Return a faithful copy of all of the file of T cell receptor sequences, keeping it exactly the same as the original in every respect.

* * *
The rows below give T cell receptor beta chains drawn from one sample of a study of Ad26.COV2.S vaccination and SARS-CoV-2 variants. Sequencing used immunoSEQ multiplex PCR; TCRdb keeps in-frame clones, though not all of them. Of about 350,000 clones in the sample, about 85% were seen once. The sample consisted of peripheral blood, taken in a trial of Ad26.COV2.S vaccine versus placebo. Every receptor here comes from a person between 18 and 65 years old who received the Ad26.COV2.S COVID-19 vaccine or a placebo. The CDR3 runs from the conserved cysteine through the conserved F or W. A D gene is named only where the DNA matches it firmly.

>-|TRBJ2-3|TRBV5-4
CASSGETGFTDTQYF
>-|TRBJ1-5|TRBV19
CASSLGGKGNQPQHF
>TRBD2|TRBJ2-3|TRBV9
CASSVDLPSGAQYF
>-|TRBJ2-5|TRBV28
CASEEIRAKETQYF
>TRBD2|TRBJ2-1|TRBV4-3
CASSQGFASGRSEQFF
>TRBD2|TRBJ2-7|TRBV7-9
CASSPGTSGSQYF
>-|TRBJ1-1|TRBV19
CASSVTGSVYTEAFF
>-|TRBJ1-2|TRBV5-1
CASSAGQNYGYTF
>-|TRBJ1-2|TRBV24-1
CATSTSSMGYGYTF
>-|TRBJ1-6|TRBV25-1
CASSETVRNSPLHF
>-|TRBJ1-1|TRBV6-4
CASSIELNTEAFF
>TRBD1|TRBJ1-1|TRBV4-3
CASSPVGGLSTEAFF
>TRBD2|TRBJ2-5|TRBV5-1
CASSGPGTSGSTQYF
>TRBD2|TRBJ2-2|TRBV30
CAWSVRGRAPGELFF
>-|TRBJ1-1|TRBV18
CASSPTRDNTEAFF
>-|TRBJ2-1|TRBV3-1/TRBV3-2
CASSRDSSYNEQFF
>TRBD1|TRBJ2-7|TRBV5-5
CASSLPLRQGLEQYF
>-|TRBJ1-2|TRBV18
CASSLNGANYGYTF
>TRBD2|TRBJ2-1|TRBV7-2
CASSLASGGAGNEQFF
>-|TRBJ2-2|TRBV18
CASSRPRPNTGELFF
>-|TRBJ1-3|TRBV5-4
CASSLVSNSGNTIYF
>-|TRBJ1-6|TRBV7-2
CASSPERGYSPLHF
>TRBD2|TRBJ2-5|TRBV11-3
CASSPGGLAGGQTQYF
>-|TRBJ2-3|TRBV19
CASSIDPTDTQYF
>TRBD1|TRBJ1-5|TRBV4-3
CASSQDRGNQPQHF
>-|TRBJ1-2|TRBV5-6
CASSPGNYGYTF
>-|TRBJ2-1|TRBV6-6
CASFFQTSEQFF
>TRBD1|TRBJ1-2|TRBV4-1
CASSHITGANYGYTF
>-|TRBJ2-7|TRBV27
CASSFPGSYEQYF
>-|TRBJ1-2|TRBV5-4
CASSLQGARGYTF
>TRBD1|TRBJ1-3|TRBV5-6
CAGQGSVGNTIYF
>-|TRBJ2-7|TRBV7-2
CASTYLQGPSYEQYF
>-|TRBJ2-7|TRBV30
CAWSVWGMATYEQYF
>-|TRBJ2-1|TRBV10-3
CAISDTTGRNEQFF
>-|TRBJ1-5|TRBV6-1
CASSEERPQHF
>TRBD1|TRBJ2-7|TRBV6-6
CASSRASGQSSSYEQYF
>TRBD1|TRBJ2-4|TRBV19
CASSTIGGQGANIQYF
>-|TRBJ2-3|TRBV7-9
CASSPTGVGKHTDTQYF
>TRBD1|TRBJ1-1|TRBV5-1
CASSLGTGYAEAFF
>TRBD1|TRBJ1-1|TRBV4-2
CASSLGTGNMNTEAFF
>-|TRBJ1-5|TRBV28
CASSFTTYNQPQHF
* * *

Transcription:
The rows below give T cell receptor beta chains drawn from one sample of a study of Ad26.COV2.S vaccination and SARS-CoV-2 variants. Sequencing used immunoSEQ multiplex PCR; TCRdb keeps in-frame clones, though not all of them. Of about 350,000 clones in the sample, about 85% were seen once. The sample consisted of peripheral blood, taken in a trial of Ad26.COV2.S vaccine versus placebo. Every receptor here comes from a person between 18 and 65 years old who received the Ad26.COV2.S COVID-19 vaccine or a placebo. The CDR3 runs from the conserved cysteine through the conserved F or W. A D gene is named only where the DNA matches it firmly.

>-|TRBJ2-3|TRBV5-4
CASSGETGFTDTQYF
>-|TRBJ1-5|TRBV19
CASSLGGKGNQPQHF
>TRBD2|TRBJ2-3|TRBV9
CASSVDLPSGAQYF
>-|TRBJ2-5|TRBV28
CASEEIRAKETQYF
>TRBD2|TRBJ2-1|TRBV4-3
CASSQGFASGRSEQFF
>TRBD2|TRBJ2-7|TRBV7-9
CASSPGTSGSQYF
>-|TRBJ1-1|TRBV19
CASSVTGSVYTEAFF
>-|TRBJ1-2|TRBV5-1
CASSAGQNYGYTF
>-|TRBJ1-2|TRBV24-1
CATSTSSMGYGYTF
>-|TRBJ1-6|TRBV25-1
CASSETVRNSPLHF
>-|TRBJ1-1|TRBV6-4
CASSIELNTEAFF
>TRBD1|TRBJ1-1|TRBV4-3
CASSPVGGLSTEAFF
>TRBD2|TRBJ2-5|TRBV5-1
CASSGPGTSGSTQYF
>TRBD2|TRBJ2-2|TRBV30
CAWSVRGRAPGELFF
>-|TRBJ1-1|TRBV18
CASSPTRDNTEAFF
>-|TRBJ2-1|TRBV3-1/TRBV3-2
CASSRDSSYNEQFF
>TRBD1|TRBJ2-7|TRBV5-5
CASSLPLRQGLEQYF
>-|TRBJ1-2|TRBV18
CASSLNGANYGYTF
>TRBD2|TRBJ2-1|TRBV7-2
CASSLASGGAGNEQFF
>-|TRBJ2-2|TRBV18
CASSRPRPNTGELFF
>-|TRBJ1-3|TRBV5-4
CASSLVSNSGNTIYF
>-|TRBJ1-6|TRBV7-2
CASSPERGYSPLHF
>TRBD2|TRBJ2-5|TRBV11-3
CASSPGGLAGGQTQYF
>-|TRBJ2-3|TRBV19
CASSIDPTDTQYF
>TRBD1|TRBJ1-5|TRBV4-3
CASSQDRGNQPQHF
>-|TRBJ1-2|TRBV5-6
CASSPGNYGYTF
>-|TRBJ2-1|TRBV6-6
CASFFQTSEQFF
>TRBD1|TRBJ1-2|TRBV4-1
CASSHITGANYGYTF
>-|TRBJ2-7|TRBV27
CASSFPGSYEQYF
>-|TRBJ1-2|TRBV5-4
CASSLQGARGYTF
>TRBD1|TRBJ1-3|TRBV5-6
CAGQGSVGNTIYF
>-|TRBJ2-7|TRBV7-2
CASTYLQGPSYEQYF
>-|TRBJ2-7|TRBV30
CAWSVWGMATYEQYF
>-|TRBJ2-1|TRBV10-3
CAISDTTGRNEQFF
>-|TRBJ1-5|TRBV6-1
CASSEERPQHF
>TRBD1|TRBJ2-7|TRBV6-6
CASSRASGQSSSYEQYF
>TRBD1|TRBJ2-4|TRBV19
CASSTIGGQGANIQYF
>-|TRBJ2-3|TRBV7-9
CASSPTGVGKHTDTQYF
>TRBD1|TRBJ1-1|TRBV5-1
CASSLGTGYAEAFF
>TRBD1|TRBJ1-1|TRBV4-2
CASSLGTGNMNTEAFF
>-|TRBJ1-5|TRBV28
CASSFTTYNQPQHF